Hydroponic cannabis is that which is grown in a nutrient-dense water solution and a sterile growth medium. It can be as basic as a set of hand-watered pots filled with Rockwool or as complex as a system of timers, reservoirs, and pumps. Cannabis cultivators have long used hydroponics to accelerate growth and maximize yields while increasing efficiency.

With some hydroponic cultivation methods, you’ll recycle small amounts of growth media while controlling the nutrient and pH levels the plants receive. Because hydroponics provides growers with a granular level of control, many find that their crops are healthier and more potent than with other approaches.

Aquaponics

The aquaponic method allows growers to farm fish and cultivate cannabis simultaneously. Though it’s been used for years in other sectors, cannabis growers are just now discovering it. Perfecting an aquaponic grow op takes preparation, effort, patience, and time.

Aquaponics is essentially caring for living fish and growing plants in the same tank, and it can be difficult to strike the right balance between fish and plant nutrition. If you are just starting your weed growing journey, this may not be the best way to go about it. Because of this method’s complexity, aquaponics is better for those with prior cannabis cultivation experience.

Aeroponics

In an aeroponic garden, the plants’ roots are not covered by a growth medium. This subset of hydroponics involves the suspension of plant roots and the delivery of water and nutrients via a misting system. Aeroponics was first used to study root growth, but it has since become a common and popular way to cultivate cannabis.

As previously mentioned, aeroponic gardens work by hanging the roots and misting them with water and nutrients. The water, nutrients, CO2, oxygen, and sunlight are enough to keep cannabis plants thriving and healthy if the roots are kept moist constantly. While aeroponically grown cannabis comes with numerous advantages, the method is difficult for beginners to master.

What Are Cannabis Concentrates?

Before we discuss the different kinds of cannabis concentrates, it’s important to learn what they are. Most people assume that they’re a concentrated form of cannabis, but that’s only partly true. During the manufacturing process, the plant material is refined, and you’re left with only the active ingredients in cannabis—the terpenes and the cannabinoids.

The two main compounds found in cannabis are CBD and THC. While THC content varies from one strain to the next, concentrates are almost always high in tetrahydrocannabinol. THC provides the high for which cannabis is known, while CBD is prized for its healing benefits. It’s possible to find concentrates with either or both cannabinoids, depending on the qualities you’re seeking.

Just as there are various kinds of weed, there are several types of concentrates. When visiting a local dispensary, talk to a budtender about the results you’re looking for so they can recommend the right strain. Here are a few of the most common concentrates.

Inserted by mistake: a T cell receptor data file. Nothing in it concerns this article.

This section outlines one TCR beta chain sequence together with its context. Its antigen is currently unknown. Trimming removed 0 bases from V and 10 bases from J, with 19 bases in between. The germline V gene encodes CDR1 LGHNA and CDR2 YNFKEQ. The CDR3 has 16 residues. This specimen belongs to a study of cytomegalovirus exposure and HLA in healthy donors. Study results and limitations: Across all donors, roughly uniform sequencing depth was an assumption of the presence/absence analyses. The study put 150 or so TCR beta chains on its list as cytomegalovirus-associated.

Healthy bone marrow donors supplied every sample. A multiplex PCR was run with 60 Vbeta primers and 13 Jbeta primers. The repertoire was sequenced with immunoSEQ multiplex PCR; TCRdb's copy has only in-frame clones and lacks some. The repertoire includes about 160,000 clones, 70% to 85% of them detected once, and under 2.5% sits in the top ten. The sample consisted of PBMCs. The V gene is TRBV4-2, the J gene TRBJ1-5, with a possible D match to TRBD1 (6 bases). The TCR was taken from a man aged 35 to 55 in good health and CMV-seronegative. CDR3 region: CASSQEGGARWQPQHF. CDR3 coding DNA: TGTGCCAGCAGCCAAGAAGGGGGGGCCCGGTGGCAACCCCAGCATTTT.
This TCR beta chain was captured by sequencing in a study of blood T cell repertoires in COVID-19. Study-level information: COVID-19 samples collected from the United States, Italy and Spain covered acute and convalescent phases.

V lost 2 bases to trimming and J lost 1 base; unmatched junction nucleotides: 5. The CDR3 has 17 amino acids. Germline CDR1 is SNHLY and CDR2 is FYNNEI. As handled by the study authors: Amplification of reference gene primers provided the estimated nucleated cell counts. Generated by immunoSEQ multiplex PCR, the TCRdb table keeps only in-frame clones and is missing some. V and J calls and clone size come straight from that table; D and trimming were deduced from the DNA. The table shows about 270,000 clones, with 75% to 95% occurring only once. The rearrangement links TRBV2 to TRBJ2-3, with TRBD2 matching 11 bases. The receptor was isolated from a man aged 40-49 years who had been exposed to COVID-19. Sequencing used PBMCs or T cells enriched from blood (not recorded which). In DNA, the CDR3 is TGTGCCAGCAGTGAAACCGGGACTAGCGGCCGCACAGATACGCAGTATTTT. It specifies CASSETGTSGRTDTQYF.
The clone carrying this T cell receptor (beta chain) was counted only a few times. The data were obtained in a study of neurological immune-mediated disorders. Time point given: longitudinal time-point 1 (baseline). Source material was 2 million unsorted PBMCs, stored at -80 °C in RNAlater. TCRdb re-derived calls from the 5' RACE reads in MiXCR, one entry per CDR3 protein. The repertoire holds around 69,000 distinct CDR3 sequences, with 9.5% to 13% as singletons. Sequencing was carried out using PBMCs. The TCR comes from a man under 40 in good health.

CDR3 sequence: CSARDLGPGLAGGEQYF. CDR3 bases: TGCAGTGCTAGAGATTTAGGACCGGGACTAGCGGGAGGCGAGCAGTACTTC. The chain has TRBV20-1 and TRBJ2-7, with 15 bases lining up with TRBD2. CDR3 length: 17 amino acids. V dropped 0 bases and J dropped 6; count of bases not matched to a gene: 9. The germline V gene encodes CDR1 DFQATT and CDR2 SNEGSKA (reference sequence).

• Shatter is named for its glassy consistency and its tendency to shatter into small pieces. It’s typically amber or clear in color, and it’s one of the purest concentrates.
  • Wax, unlike shatter, takes on a murky appearance. Because some kinds are very sticky, they must be handled with dabbing tools. Wax is often yellow in color and is usually smoked in a vaporizer or a dab rig.
  • Rosin is a bit different from wax and shatter in that it’s made without solvents such as butane. Rather, rosin is made with pressure and heat that’s applied to marijuana kief, trim, or buds.
  • Oil concentrates are often used in syringes or vape cartridges. These concentrates have a unique taste that’s quite different from that of shatter and wax. The CO2 extraction process preserves terpenes because it works at a lower temperature. Many oils are CBD-only, and they’re commonly used in the production of edibles.
  • Hash was made long before there were complex extraction processes. Hash, or hashish, is a concentrate that can be made in several ways. One of the most common ways to make hash is to compress kief into small discs. Other types are made with cold water and sifted through fine screens to gather the extract. No matter what type of hash you’re enjoying, it’s sure to be more powerful than your regular bud.

Other types of concentrates, such as distillates, crumble, budder, pull ‘n’ snap, sap, and live rosin, are all great ways to achieve a clean, long-lasting high. Whether you choose one or more types of cannabis concentrate, you will surely like the effects.

Conclusion

The art and science of cannabis cultivation go far beyond the grow room or the greenhouse. Whether you’re growing crops for personal or medicinal use, it’s important to learn more about the plants you’re cultivating. With help from the pros at Weed Seeds USA, you’re sure to get the seeds you need to grow an excellent crop.